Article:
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Engineer ‘stole Apple’s self-driving vehicle secrets’, booked flight to China

12 July, 2018, 03:41 | Author: Rafael Roberts
  • Apple car

In April, Zhang took paternity leave from Apple and on return informed his supervisor that he would return to China to take care of his ailing mother. Apple's work on self-driving cars is extremely secretive; just 2,700 "core" employees have access to the project's databases. According to the Federal Bureau of Investigation, some 5,000 of Apple's 135,000 full time employees are disclosed to parts of the initiative, though not all have access to databases containing sensitive material.

That said, there's no indication as of now that Xiaopeng Motors was working with or without the blessing of its government, and we don't know if Xiaolang Zhang came here to steal IP or merely jumped (poorly) at an opportunity.

A hardware engineer for Apple's autonomous vehicle development team, Zhang was granted access to confidential company databases, according to the complaint.

A lawyer provisionally appointed to represent Zhang did not immediately respond to a request for comment on Tuesday. He resigned earlier this year to move back to China and work for a start-up named Xiaopeng Motors.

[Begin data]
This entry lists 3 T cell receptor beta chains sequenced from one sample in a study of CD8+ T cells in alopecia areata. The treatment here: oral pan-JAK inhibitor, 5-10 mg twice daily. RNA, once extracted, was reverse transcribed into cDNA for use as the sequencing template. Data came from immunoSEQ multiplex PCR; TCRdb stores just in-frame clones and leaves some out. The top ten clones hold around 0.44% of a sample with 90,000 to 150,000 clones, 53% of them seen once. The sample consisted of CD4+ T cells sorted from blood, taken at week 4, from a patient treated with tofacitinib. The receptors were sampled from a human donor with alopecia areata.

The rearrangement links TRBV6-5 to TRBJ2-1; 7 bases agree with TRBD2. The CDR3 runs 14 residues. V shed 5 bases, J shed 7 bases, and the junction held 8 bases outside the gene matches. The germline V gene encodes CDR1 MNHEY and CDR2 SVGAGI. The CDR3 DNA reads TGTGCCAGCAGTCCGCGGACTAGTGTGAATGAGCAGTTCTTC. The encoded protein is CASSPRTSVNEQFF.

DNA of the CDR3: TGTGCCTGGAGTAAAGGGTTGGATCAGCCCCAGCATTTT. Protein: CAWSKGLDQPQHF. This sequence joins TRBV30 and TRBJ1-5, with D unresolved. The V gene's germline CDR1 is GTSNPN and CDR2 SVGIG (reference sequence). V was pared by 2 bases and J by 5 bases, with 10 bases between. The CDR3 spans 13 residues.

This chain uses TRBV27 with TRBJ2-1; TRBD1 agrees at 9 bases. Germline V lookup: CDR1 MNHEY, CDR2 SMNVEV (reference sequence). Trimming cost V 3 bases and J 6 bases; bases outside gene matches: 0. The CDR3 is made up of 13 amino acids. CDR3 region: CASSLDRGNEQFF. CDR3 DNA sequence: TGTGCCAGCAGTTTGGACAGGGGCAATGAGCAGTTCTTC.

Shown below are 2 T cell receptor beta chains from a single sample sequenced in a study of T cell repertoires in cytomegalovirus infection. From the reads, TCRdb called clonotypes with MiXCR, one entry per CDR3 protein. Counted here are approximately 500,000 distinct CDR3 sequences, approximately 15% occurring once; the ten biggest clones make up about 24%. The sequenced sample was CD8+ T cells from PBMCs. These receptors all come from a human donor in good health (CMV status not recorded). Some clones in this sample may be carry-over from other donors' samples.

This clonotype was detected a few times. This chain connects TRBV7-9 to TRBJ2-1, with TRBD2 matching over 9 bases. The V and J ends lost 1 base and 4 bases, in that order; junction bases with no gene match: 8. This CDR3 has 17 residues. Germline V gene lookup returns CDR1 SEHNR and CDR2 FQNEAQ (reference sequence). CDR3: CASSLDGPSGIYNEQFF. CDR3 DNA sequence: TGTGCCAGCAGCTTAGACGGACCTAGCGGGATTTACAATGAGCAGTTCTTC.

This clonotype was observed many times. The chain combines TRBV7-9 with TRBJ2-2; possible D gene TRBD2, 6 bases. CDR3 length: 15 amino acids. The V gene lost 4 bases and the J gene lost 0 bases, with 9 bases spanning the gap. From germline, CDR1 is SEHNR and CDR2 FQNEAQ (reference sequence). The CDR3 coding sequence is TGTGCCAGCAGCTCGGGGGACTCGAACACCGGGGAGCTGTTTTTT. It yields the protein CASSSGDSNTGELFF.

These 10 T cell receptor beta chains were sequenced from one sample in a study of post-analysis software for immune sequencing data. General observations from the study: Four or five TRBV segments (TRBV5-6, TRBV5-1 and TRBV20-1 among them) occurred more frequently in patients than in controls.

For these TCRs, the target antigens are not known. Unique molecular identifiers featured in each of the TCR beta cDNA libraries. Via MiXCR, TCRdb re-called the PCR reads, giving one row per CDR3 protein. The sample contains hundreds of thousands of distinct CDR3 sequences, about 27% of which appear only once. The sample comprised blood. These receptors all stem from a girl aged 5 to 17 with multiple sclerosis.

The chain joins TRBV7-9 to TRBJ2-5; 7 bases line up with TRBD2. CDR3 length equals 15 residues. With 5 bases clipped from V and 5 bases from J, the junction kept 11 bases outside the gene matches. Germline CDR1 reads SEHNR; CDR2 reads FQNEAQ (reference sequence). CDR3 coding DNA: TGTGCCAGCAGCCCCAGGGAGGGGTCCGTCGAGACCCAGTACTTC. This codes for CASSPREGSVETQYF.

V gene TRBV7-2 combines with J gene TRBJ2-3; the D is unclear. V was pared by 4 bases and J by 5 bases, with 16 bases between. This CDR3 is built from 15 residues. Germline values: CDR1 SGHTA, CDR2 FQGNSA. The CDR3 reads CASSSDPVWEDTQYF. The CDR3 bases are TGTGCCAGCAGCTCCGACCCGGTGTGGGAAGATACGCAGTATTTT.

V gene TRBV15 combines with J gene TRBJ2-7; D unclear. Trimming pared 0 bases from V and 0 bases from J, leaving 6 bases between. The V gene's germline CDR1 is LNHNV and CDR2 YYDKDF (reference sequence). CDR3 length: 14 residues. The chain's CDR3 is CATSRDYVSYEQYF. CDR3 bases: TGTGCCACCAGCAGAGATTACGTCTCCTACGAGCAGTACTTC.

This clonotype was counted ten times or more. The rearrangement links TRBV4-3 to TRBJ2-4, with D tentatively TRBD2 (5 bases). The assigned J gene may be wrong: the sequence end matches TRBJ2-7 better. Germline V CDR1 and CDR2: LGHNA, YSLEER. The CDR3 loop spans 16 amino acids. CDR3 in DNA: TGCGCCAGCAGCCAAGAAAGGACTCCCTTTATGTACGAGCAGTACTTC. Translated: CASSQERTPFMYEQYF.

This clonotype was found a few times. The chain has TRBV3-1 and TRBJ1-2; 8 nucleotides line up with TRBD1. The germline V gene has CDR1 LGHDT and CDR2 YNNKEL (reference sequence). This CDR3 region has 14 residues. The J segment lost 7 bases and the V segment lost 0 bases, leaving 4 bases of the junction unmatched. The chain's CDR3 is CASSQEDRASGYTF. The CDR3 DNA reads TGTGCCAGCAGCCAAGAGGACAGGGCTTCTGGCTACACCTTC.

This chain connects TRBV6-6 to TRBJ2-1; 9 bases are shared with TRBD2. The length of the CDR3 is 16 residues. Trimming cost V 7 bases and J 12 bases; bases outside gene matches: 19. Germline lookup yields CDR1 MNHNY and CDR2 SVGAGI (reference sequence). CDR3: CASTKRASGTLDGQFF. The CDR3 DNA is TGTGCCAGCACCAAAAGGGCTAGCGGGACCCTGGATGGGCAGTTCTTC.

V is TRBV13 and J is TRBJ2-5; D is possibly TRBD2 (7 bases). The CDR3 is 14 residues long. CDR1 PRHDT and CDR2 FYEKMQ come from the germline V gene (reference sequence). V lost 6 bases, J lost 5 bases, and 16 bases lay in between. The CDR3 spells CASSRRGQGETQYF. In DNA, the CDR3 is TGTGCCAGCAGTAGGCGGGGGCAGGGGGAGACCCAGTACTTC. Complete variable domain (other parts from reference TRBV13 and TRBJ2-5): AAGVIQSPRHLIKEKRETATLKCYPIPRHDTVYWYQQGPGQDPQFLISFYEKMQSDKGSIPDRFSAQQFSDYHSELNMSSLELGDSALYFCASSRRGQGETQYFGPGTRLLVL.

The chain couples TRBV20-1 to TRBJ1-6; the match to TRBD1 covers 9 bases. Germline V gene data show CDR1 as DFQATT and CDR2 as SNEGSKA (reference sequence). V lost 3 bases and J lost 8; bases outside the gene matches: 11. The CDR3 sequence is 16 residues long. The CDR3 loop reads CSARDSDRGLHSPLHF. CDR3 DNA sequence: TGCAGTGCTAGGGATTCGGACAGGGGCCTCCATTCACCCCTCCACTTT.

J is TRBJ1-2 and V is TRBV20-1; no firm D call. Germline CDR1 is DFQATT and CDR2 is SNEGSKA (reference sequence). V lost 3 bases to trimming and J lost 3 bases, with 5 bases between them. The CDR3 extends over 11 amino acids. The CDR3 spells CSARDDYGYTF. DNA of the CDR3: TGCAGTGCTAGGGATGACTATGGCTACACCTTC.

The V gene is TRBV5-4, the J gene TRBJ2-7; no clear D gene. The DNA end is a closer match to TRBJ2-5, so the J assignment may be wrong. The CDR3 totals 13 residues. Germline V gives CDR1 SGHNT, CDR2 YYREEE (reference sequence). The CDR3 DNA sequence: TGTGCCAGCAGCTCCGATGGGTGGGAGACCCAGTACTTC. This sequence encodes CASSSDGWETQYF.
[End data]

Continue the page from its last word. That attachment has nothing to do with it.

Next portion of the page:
Federal agents arrested Zhang on Saturday, as he tried to go through security at Mineta San Jose International Airport, authorities said. "We're working with authorities on this matter and will do everything possible to make sure this individual and any other individuals involved are held accountable for their actions", a company spokesperson told Bloomberg. When Zhang turned in his company-issued devices, Apple noticed unusual download activity, leading them to believe he may have downloaded information illegally. Security cameras and security badge swipe data also placed Zhang in company labs during his paternity leave.

The technical detail in the complaint "would only have been possible if Apple complied" with investigators, said Bryant Walker Smith, an assistant professor of law at the University of SC who has studied issues around autonomous vehicles. Though he initially denied being on company property, Zhang, when confronted, admitted he was in Apple's hardware labs and had taken items including two circuit boards and a linux server. Sixty percent of the data on the laptop was found to be "highly problematic", according to Apple's forensic team.

The nature of the stolen documents also reveals something about Apple's plans.

Zhang voluntarily left Apple on May 5.

The FBI learned on July 7 that Zhang booked a last-minute fly from San Jose, Calif., to Beijing, with a final destination in Hangzhou. The flight was scheduled to depart that same day. According to Reuters, Zhang's arraignment in the United States is set for July 27 and he has yet to enter a plea. Zhang is facing up to 10 years in prison along with a massive fine of $250,000 as he breached Apple's intellectual property agreement.



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